Hotter Planet Means More Underweight Babies - Pacific Standard

Hotter Planet Means More Underweight Babies

If current projections of a warming planet prove accurate, researchers say the percentage of dangerously underweight newborns will increase significantly in the U.S. by the end of the century.
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To the dismay of environmentalists, climate change remains far down the list of public concerns. The longer heat waves, more intense storms and new habitats for disease-carrying insects will all impact human health, but the warnings haven't registered in the public imagination.

Arguably, what's needed is a sympathetic set of victims — utterly innocent creatures, preferably adorable, whose suffering can be directly linked to our actions, or inactions. Well, a research team led by economist Olivier Deschenes has identified just such a population.

Babies.

If current projections of a warming planet prove accurate, the percentage of dangerously underweight newborns will increase significantly in the U.S. by the end of the century, according to a paper recently published in the American Economic Review. Due to the effects of hot temperatures, mean birth weights will decrease, on average, by 0.22 percent among whites and 0.36 percent among blacks.

"We find an estimated 5.9 percent increase in the probability of a low-birth-weight birth (defined as less than 2,500 grams) for whites and a 5.0 percent increase for blacks," the researchers conclude.

"I would expect these effects to be possibly much larger in poorer/hotter countries," added Deschenes, the lead author and associate professor at the University of California, Santa Barbara.

Deschenes and his colleagues came to these conclusions by comparing data on birth weights from 1972-1988 (from the National Center for Health Statistics Natality Detail Files) with the daily average temperature for each American county (as compiled by the National Climatic Data Center). They found a significant correlation between low-birth-weight babies and hot temperatures during the second and third trimesters.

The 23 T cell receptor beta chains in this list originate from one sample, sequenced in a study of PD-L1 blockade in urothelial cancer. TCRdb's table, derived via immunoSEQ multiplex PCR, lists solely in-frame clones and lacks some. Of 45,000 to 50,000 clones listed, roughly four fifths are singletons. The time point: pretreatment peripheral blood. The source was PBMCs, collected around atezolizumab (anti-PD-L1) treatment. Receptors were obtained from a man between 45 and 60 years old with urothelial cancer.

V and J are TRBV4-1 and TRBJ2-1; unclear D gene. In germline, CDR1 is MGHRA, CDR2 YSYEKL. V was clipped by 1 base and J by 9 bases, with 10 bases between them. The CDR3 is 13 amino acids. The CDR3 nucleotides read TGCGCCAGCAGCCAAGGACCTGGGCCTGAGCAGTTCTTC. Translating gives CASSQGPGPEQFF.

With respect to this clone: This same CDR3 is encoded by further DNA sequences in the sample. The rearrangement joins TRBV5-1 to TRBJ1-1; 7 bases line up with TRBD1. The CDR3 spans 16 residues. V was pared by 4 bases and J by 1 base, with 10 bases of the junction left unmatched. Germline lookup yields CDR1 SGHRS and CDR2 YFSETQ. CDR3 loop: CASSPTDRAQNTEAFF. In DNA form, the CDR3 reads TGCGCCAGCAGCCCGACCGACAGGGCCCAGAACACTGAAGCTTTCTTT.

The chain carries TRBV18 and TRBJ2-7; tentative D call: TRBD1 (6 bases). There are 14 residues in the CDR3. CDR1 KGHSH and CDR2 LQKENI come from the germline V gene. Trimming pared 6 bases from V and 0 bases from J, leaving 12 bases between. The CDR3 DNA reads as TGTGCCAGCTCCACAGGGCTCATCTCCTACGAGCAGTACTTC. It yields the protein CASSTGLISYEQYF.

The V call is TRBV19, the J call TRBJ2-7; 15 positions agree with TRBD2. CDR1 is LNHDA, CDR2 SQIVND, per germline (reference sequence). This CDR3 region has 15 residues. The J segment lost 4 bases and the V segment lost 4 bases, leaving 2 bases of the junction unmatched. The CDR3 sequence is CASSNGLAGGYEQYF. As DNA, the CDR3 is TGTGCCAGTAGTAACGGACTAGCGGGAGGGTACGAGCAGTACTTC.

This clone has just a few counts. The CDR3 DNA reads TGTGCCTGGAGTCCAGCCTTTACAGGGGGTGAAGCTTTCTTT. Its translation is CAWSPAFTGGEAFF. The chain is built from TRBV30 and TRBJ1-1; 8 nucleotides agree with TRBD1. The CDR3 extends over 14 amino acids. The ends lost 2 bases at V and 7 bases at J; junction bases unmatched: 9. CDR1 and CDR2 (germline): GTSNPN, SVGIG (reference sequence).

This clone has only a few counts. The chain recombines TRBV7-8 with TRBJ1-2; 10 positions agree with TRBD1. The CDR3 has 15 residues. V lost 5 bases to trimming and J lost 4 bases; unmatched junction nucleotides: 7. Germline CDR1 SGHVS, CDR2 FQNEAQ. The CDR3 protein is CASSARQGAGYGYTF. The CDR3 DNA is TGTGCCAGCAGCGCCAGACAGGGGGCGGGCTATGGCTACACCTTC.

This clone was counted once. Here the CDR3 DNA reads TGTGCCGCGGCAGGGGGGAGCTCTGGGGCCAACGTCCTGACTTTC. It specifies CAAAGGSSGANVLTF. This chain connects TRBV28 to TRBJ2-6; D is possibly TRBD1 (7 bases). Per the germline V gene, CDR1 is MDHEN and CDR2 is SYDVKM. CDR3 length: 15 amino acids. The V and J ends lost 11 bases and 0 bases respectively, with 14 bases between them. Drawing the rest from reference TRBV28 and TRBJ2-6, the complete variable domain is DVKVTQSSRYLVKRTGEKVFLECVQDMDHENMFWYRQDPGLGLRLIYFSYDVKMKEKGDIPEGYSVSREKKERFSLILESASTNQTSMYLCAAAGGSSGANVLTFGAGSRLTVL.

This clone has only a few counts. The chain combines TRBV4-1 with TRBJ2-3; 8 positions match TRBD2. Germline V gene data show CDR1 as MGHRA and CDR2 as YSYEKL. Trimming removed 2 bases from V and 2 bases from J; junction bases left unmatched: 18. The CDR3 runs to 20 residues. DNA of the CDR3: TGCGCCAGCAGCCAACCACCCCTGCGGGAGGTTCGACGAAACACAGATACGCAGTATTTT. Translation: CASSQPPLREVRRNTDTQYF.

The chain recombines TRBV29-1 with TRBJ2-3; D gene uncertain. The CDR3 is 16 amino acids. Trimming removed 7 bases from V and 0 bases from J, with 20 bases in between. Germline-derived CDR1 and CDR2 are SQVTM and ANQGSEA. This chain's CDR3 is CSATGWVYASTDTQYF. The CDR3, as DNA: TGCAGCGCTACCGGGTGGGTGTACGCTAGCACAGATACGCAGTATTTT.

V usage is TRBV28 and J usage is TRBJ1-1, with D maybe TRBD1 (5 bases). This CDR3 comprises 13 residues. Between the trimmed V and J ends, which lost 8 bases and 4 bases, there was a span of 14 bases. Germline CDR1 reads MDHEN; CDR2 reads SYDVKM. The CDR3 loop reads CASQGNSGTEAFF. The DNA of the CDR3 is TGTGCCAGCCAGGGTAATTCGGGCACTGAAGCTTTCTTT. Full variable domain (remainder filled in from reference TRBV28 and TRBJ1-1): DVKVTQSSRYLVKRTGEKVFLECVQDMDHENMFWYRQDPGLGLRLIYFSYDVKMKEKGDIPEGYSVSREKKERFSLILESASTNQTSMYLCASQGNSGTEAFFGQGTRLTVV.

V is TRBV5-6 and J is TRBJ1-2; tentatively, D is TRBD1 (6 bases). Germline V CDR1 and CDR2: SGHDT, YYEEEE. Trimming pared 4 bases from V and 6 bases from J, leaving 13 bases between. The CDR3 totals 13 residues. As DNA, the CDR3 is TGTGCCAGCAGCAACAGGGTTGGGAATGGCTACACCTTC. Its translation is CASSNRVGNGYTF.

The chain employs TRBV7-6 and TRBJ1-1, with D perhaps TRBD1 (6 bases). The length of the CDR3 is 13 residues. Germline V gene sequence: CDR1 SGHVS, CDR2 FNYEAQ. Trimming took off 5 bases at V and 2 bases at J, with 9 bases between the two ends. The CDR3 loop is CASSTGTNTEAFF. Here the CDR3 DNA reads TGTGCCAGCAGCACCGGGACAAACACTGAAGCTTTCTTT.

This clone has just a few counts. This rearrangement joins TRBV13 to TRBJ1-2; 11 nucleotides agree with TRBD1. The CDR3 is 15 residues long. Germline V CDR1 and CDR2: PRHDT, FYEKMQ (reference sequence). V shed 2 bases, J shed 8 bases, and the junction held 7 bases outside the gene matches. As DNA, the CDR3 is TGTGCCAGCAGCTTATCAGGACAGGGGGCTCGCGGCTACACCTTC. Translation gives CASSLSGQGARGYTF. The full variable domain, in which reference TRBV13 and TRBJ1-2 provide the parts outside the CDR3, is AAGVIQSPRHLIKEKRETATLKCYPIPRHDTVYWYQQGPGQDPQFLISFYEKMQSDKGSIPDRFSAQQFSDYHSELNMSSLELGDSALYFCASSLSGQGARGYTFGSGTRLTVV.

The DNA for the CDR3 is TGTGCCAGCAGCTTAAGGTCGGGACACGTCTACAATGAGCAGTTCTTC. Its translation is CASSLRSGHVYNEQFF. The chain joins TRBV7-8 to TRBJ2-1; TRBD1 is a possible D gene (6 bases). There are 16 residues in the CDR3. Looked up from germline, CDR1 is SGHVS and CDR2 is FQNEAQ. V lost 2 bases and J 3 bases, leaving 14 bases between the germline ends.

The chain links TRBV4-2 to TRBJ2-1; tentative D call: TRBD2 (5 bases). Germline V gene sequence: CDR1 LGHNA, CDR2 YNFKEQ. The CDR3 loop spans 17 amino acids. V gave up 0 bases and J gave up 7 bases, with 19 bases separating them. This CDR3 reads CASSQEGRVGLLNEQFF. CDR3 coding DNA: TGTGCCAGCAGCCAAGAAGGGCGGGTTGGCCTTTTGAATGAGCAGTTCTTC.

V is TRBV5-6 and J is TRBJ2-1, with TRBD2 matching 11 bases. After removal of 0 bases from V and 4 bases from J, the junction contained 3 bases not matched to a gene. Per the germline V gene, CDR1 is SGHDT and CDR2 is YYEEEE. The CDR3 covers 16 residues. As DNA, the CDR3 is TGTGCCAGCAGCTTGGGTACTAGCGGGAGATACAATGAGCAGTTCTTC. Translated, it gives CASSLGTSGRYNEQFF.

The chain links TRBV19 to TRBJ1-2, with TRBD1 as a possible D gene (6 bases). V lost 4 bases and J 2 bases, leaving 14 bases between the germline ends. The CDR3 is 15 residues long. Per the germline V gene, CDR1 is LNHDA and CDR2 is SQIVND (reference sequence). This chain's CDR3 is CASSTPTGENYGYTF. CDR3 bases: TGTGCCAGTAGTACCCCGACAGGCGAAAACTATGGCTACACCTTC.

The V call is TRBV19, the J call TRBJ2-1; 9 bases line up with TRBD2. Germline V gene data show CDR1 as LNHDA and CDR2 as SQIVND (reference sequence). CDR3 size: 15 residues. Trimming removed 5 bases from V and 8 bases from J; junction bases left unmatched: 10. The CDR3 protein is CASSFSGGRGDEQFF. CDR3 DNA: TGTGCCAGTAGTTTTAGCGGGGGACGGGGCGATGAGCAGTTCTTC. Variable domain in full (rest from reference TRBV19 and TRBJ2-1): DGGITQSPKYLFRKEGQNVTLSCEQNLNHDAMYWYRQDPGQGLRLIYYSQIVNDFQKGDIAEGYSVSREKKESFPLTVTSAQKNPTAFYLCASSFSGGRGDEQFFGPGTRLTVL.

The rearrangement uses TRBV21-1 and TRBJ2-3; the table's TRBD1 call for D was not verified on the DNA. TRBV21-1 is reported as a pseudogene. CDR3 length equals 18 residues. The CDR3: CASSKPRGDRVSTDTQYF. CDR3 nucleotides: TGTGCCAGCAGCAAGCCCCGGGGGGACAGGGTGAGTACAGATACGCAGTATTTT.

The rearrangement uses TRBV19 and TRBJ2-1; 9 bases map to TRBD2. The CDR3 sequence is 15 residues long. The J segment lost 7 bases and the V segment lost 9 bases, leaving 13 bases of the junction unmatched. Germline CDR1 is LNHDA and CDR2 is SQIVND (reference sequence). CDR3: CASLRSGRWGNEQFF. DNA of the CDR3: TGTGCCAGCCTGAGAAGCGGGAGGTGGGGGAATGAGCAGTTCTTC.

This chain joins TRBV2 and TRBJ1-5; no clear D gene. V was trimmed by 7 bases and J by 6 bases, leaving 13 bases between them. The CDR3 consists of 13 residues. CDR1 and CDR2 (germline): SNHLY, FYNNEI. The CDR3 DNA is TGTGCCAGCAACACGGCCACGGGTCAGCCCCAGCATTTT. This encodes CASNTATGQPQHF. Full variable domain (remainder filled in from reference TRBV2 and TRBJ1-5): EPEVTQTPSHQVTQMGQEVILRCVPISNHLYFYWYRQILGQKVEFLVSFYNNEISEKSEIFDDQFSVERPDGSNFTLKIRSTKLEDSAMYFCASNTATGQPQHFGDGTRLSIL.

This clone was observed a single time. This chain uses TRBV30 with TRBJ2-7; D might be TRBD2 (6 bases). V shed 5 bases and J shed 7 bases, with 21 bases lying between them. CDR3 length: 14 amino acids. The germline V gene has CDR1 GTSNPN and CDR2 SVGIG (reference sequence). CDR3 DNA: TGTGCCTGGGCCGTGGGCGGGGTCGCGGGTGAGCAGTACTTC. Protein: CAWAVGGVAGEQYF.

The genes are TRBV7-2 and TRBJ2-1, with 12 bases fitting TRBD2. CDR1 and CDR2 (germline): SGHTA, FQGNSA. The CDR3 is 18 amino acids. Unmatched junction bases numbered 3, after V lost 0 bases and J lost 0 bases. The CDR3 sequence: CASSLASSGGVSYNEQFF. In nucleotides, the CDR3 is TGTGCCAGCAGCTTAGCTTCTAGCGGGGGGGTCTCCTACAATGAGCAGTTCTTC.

"In addition to a predicted increase in average temperatures, many global climate change models contain the oft-overlooked prediction that there will be a large increase in the number of very hot days," the paper notes. "Our estimates imply that exposure to such extreme ambient temperatures will have deleterious effects on fetal health, causing a decrease in birth weight and an increase in the probability of low birth weight."

According to the March of Dimes, approximately 1 in 12 American babies is born with a low birth weight. These infants often suffer from serious health conditions, including respiratory, heart and intestinal problems and bleeding in the brain.

Deschenes concedes that an array of adaptations, such as people migrating away from regions that have become prohibitively hot, could temper these projected outcomes. Innovations in medicine and increases in average income may also mitigate these effects. Still, he and his colleagues are the first to notice this particular ill effect of a warming planet. How many others have yet to be discovered?

"There have been a few studies on the possible impacts of climate change on mortality, and generally the predictions go as you would expect: No very big predicted changes in mortality in the U.S., and larger impacts in poorer places," Deschenes said. "My paper on birth weight was a first attempt to look at non-fatal health conditions. That is where I would expect the U.S. to suffer its largest climate change impacts on health.

"For example, there could be a large increase in respiratory conditions prompted by the hotter weather, and so overall quality of life would go down, without a large increase in loss of life. But this is just a conjecture at the moment."

Nevertheless, the research is a reminder that climate change will have serious consequences for human health. The evidence may be as close as your crib.

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